Wednesday, September 29, 2004

Diplomacy better than brute force for Iran :: The Daily Herald, Provo Utah

Diplomacy better than brute force for Iran :: The Daily Herald, Provo Utah: "Diplomacy better than brute force for Iran

The Daily Herald
From the Miami Herald, Sept. 22, 2004
Despite Iran's defiant attitude, the world's nuclear watchdog agency is giving the country's leaders one more chance to resolve doubts over an alleged forbidden weapons program. The decision by the International Atomic Energy Agency to have Iran comply with IAEA demands to stop nuclear-enrichment activities by November is a clear signal that its 35-nation board is determined to go the last mile in using diplomacy to resolve what has become one of the most pressing matters on the global agenda.

This is a commendable decision, but it's far from clear that Iran is prepared to back down, now or in November. Iran would make a serious mistake to regard the reliance on diplomacy as a form of weakness by the world community. The Bush administration has made it clear that U.S. patience is wearing thin.

The administration first sought to have the IAEA refer the Iran issue to the U.N. Security Council, which could impose sanctions on Iran. In the end, U.S. diplomats agreed to a softer line promoted by Europeans to give Iran more time. But even Europeans understand that Iran must eventually comply or face the consequences.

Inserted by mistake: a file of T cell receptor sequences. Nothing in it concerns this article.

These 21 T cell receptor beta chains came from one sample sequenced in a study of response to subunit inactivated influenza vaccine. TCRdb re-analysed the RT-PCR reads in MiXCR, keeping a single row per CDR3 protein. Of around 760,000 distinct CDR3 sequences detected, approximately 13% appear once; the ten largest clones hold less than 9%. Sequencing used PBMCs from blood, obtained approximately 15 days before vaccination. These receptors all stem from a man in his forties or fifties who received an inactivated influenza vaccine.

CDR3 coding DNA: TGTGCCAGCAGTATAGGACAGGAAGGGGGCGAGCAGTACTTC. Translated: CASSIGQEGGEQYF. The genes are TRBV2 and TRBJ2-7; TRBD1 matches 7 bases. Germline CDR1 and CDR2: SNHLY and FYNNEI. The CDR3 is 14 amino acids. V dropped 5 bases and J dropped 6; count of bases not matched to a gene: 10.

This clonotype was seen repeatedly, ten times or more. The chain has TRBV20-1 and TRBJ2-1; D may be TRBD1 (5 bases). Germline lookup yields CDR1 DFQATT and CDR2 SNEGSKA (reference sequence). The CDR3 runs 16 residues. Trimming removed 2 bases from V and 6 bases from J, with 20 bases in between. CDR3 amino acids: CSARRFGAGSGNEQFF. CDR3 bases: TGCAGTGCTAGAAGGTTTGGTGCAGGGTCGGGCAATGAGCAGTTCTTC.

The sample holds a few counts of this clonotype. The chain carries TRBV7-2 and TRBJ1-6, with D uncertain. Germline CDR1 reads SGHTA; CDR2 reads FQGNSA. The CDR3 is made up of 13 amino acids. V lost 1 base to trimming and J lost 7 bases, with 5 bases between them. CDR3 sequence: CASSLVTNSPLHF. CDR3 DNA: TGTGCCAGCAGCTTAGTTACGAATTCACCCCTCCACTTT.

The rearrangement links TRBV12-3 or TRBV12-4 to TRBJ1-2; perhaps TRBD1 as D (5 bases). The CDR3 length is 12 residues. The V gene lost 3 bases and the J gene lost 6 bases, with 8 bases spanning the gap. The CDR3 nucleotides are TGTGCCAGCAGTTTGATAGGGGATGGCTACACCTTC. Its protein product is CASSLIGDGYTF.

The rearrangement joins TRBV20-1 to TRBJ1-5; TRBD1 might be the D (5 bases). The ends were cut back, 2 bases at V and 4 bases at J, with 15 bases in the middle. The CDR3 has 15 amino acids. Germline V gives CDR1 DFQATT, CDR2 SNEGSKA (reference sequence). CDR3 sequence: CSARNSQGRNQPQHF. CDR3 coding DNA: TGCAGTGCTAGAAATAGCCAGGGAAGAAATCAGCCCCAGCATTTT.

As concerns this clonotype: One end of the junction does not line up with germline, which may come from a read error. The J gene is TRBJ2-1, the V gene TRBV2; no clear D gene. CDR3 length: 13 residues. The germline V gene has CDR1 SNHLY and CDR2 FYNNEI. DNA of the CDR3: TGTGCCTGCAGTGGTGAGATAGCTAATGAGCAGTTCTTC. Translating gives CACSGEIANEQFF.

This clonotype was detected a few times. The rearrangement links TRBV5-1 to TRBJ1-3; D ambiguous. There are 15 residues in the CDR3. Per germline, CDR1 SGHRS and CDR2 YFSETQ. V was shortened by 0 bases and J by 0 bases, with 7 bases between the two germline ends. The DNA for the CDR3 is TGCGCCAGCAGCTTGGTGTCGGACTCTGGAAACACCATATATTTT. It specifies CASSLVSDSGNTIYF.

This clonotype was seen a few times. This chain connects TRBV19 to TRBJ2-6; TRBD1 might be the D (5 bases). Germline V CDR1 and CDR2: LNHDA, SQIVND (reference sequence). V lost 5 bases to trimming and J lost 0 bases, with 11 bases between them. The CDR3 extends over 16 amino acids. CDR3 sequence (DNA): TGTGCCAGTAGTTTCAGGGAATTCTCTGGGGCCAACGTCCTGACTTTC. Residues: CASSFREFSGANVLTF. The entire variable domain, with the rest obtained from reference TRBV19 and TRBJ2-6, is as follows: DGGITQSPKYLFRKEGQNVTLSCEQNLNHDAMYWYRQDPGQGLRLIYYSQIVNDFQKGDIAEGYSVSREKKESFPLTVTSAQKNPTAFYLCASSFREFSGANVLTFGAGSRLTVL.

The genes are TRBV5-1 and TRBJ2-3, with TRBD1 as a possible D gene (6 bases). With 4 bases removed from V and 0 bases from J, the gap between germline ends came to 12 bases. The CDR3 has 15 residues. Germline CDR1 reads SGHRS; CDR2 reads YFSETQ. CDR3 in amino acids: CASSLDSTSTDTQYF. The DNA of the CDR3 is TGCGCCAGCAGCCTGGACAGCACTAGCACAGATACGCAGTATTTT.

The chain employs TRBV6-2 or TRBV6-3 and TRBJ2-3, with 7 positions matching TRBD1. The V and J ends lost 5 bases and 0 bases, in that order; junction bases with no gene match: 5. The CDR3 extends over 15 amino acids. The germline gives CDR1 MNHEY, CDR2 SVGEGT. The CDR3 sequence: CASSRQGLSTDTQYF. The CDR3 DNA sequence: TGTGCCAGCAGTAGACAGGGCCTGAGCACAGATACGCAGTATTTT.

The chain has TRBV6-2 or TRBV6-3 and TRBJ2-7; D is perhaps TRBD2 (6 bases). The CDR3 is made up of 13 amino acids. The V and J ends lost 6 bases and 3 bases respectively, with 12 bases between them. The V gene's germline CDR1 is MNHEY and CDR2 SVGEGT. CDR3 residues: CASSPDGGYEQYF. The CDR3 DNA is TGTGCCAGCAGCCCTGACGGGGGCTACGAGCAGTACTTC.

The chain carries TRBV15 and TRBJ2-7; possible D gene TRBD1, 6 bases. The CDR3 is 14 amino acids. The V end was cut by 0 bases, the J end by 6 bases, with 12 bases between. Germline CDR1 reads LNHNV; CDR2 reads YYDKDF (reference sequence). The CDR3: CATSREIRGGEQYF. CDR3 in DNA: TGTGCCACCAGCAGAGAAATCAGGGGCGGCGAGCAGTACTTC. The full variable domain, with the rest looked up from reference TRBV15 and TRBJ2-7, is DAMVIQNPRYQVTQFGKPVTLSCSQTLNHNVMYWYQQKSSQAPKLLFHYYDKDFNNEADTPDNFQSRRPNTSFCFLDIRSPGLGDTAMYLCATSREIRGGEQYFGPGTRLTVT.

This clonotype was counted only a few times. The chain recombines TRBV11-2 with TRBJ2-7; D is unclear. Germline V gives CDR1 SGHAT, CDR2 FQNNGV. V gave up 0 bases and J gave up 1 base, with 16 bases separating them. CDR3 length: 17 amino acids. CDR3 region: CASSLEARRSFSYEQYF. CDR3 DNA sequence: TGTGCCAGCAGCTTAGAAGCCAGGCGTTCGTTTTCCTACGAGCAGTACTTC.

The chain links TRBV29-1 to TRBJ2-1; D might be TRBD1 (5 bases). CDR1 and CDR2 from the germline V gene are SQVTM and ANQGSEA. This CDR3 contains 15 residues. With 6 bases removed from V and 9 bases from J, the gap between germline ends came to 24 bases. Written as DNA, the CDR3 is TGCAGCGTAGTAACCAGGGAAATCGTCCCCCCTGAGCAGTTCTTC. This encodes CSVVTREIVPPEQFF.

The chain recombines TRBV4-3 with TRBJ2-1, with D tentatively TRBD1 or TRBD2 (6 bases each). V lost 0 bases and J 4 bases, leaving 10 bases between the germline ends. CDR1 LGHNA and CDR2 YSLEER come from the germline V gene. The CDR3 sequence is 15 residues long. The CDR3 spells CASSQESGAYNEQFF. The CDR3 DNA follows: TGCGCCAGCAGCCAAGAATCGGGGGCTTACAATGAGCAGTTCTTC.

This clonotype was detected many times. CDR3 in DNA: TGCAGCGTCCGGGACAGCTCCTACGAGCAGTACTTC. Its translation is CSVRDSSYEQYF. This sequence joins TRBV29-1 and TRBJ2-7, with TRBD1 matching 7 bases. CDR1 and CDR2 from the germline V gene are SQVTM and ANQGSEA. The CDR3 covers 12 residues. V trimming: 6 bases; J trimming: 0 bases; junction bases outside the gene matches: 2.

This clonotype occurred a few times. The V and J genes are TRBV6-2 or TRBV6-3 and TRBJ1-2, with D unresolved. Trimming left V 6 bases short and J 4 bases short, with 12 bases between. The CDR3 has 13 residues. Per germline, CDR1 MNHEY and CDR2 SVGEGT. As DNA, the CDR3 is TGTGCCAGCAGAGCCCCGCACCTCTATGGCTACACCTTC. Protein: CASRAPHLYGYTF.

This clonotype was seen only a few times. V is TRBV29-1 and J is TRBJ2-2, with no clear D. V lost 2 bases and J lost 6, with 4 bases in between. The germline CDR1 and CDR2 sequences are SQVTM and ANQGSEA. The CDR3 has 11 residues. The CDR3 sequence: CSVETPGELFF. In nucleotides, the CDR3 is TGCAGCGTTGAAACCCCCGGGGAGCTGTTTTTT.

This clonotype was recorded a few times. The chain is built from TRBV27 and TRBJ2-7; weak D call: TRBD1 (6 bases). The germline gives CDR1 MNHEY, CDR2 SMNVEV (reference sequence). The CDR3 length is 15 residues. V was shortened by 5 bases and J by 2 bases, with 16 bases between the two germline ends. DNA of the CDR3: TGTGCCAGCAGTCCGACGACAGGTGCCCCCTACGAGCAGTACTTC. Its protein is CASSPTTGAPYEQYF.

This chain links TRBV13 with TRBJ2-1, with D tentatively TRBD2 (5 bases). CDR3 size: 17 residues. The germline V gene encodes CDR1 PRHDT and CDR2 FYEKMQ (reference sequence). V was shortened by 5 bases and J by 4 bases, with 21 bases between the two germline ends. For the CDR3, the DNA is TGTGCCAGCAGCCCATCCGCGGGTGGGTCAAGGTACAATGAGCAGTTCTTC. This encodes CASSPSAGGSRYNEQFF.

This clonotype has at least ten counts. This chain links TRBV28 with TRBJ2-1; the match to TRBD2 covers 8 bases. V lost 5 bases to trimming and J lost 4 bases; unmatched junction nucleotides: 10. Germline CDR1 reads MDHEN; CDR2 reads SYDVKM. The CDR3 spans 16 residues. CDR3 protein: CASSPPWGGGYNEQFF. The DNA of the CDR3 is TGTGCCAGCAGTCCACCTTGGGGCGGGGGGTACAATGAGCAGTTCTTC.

What does the IAEA want? For Iran to stop all nuclear-enrichment activities, as a goodwill gesture, and resolve all doubts about its suspect nuclear program before it's too late. The Iranians have responded with a voluntary suspension of actual uranium enrichment, but its leaders intend to continue related programs that feed suspicions of a secret nuclear program.

The suspicions are bolstered by the sudden disclosure in 2002 of a secret uranium-enrichment program that Iran had wrongly failed to inform the IAEA about. This has prompted U.S. leaders such as Secretary of State Colin Powell, a leading advocate of diplomacy, to declare that Iran has a secret nuclear program and that the international community must "apply all the pressure we can" to end it.

Already, administration hard-liners and their allies on Capitol Hill, led by Sen. Rick Santorum, R-Pa., are suggesting that "regime change" in Tehran should become official U.S. policy if Iran continues to stonewall the IAEA. The idea seems to be that because this policy is working so well in Iraq, it should be implemented next door in Iran, a vastly bigger country with more resources and more manpower than Saddam Hussein ever possessed.

Santorum's idea, we hope, will not catch on anytime soon inside the Beltway, but it points to the dangers of a continued Iranian standoff. Threats by mullah hard-liners to stop cooperating with the IAEA altogether only serve to raise the stakes and reduce the chances of a reasonable settlement.